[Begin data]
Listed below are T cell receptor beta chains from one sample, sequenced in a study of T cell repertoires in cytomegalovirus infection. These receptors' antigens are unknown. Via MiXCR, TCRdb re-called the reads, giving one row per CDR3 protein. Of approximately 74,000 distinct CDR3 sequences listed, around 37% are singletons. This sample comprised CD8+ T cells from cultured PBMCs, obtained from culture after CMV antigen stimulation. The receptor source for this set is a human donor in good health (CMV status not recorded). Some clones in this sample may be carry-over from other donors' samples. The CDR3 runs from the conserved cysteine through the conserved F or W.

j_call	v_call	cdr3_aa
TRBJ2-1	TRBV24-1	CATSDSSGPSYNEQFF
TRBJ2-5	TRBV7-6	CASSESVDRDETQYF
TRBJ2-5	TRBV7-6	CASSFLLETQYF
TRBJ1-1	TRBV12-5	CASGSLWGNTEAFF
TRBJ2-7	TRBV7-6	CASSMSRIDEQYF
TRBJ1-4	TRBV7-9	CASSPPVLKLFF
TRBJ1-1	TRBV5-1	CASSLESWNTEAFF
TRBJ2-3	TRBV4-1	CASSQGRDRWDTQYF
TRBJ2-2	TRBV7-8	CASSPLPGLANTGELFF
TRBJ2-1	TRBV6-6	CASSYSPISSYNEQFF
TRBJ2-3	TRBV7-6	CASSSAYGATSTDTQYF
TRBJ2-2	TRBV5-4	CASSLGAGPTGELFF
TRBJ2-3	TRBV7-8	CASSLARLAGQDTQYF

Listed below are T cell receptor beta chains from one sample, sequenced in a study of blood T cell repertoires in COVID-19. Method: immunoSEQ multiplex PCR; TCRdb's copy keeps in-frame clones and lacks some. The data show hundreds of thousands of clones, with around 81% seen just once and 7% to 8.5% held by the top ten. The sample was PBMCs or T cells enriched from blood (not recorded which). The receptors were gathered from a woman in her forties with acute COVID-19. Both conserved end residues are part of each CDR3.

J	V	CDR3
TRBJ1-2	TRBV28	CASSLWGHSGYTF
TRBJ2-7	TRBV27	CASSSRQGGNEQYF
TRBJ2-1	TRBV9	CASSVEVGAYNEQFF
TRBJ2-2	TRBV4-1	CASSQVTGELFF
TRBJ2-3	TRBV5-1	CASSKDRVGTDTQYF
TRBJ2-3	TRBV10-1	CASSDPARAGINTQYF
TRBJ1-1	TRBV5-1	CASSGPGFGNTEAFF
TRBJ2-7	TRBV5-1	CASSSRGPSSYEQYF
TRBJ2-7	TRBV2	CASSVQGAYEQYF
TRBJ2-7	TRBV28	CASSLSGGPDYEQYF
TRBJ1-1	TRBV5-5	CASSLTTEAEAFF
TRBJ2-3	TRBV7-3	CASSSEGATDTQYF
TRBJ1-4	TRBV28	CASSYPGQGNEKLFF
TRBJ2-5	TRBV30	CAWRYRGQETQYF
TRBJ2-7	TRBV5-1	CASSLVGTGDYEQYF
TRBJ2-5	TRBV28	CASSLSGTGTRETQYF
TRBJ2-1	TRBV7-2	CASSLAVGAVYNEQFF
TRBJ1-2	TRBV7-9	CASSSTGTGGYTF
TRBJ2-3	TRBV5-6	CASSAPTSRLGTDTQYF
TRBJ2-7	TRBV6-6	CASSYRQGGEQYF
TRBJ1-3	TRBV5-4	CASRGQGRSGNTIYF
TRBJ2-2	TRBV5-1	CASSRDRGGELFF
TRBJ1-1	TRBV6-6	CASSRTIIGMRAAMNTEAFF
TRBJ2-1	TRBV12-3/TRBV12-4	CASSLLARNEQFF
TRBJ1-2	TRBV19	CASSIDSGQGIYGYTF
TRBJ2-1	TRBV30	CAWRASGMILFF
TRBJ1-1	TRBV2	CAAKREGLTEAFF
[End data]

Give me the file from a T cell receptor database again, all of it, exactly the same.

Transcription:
Listed below are T cell receptor beta chains from one sample, sequenced in a study of T cell repertoires in cytomegalovirus infection. These receptors' antigens are unknown. Via MiXCR, TCRdb re-called the reads, giving one row per CDR3 protein. Of approximately 74,000 distinct CDR3 sequences listed, around 37% are singletons. This sample comprised CD8+ T cells from cultured PBMCs, obtained from culture after CMV antigen stimulation. The receptor source for this set is a human donor in good health (CMV status not recorded). Some clones in this sample may be carry-over from other donors' samples. The CDR3 runs from the conserved cysteine through the conserved F or W.

j_call	v_call	cdr3_aa
TRBJ2-1	TRBV24-1	CATSDSSGPSYNEQFF
TRBJ2-5	TRBV7-6	CASSESVDRDETQYF
TRBJ2-5	TRBV7-6	CASSFLLETQYF
TRBJ1-1	TRBV12-5	CASGSLWGNTEAFF
TRBJ2-7	TRBV7-6	CASSMSRIDEQYF
TRBJ1-4	TRBV7-9	CASSPPVLKLFF
TRBJ1-1	TRBV5-1	CASSLESWNTEAFF
TRBJ2-3	TRBV4-1	CASSQGRDRWDTQYF
TRBJ2-2	TRBV7-8	CASSPLPGLANTGELFF
TRBJ2-1	TRBV6-6	CASSYSPISSYNEQFF
TRBJ2-3	TRBV7-6	CASSSAYGATSTDTQYF
TRBJ2-2	TRBV5-4	CASSLGAGPTGELFF
TRBJ2-3	TRBV7-8	CASSLARLAGQDTQYF

Listed below are T cell receptor beta chains from one sample, sequenced in a study of blood T cell repertoires in COVID-19. Method: immunoSEQ multiplex PCR; TCRdb's copy keeps in-frame clones and lacks some. The data show hundreds of thousands of clones, with around 81% seen just once and 7% to 8.5% held by the top ten. The sample was PBMCs or T cells enriched from blood (not recorded which). The receptors were gathered from a woman in her forties with acute COVID-19. Both conserved end residues are part of each CDR3.

J	V	CDR3
TRBJ1-2	TRBV28	CASSLWGHSGYTF
TRBJ2-7	TRBV27	CASSSRQGGNEQYF
TRBJ2-1	TRBV9	CASSVEVGAYNEQFF
TRBJ2-2	TRBV4-1	CASSQVTGELFF
TRBJ2-3	TRBV5-1	CASSKDRVGTDTQYF
TRBJ2-3	TRBV10-1	CASSDPARAGINTQYF
TRBJ1-1	TRBV5-1	CASSGPGFGNTEAFF
TRBJ2-7	TRBV5-1	CASSSRGPSSYEQYF
TRBJ2-7	TRBV2	CASSVQGAYEQYF
TRBJ2-7	TRBV28	CASSLSGGPDYEQYF
TRBJ1-1	TRBV5-5	CASSLTTEAEAFF
TRBJ2-3	TRBV7-3	CASSSEGATDTQYF
TRBJ1-4	TRBV28	CASSYPGQGNEKLFF
TRBJ2-5	TRBV30	CAWRYRGQETQYF
TRBJ2-7	TRBV5-1	CASSLVGTGDYEQYF
TRBJ2-5	TRBV28	CASSLSGTGTRETQYF
TRBJ2-1	TRBV7-2	CASSLAVGAVYNEQFF
TRBJ1-2	TRBV7-9	CASSSTGTGGYTF
TRBJ2-3	TRBV5-6	CASSAPTSRLGTDTQYF
TRBJ2-7	TRBV6-6	CASSYRQGGEQYF
TRBJ1-3	TRBV5-4	CASRGQGRSGNTIYF
TRBJ2-2	TRBV5-1	CASSRDRGGELFF
TRBJ1-1	TRBV6-6	CASSRTIIGMRAAMNTEAFF
TRBJ2-1	TRBV12-3/TRBV12-4	CASSLLARNEQFF
TRBJ1-2	TRBV19	CASSIDSGQGIYGYTF
TRBJ2-1	TRBV30	CAWRASGMILFF
TRBJ1-1	TRBV2	CAAKREGLTEAFF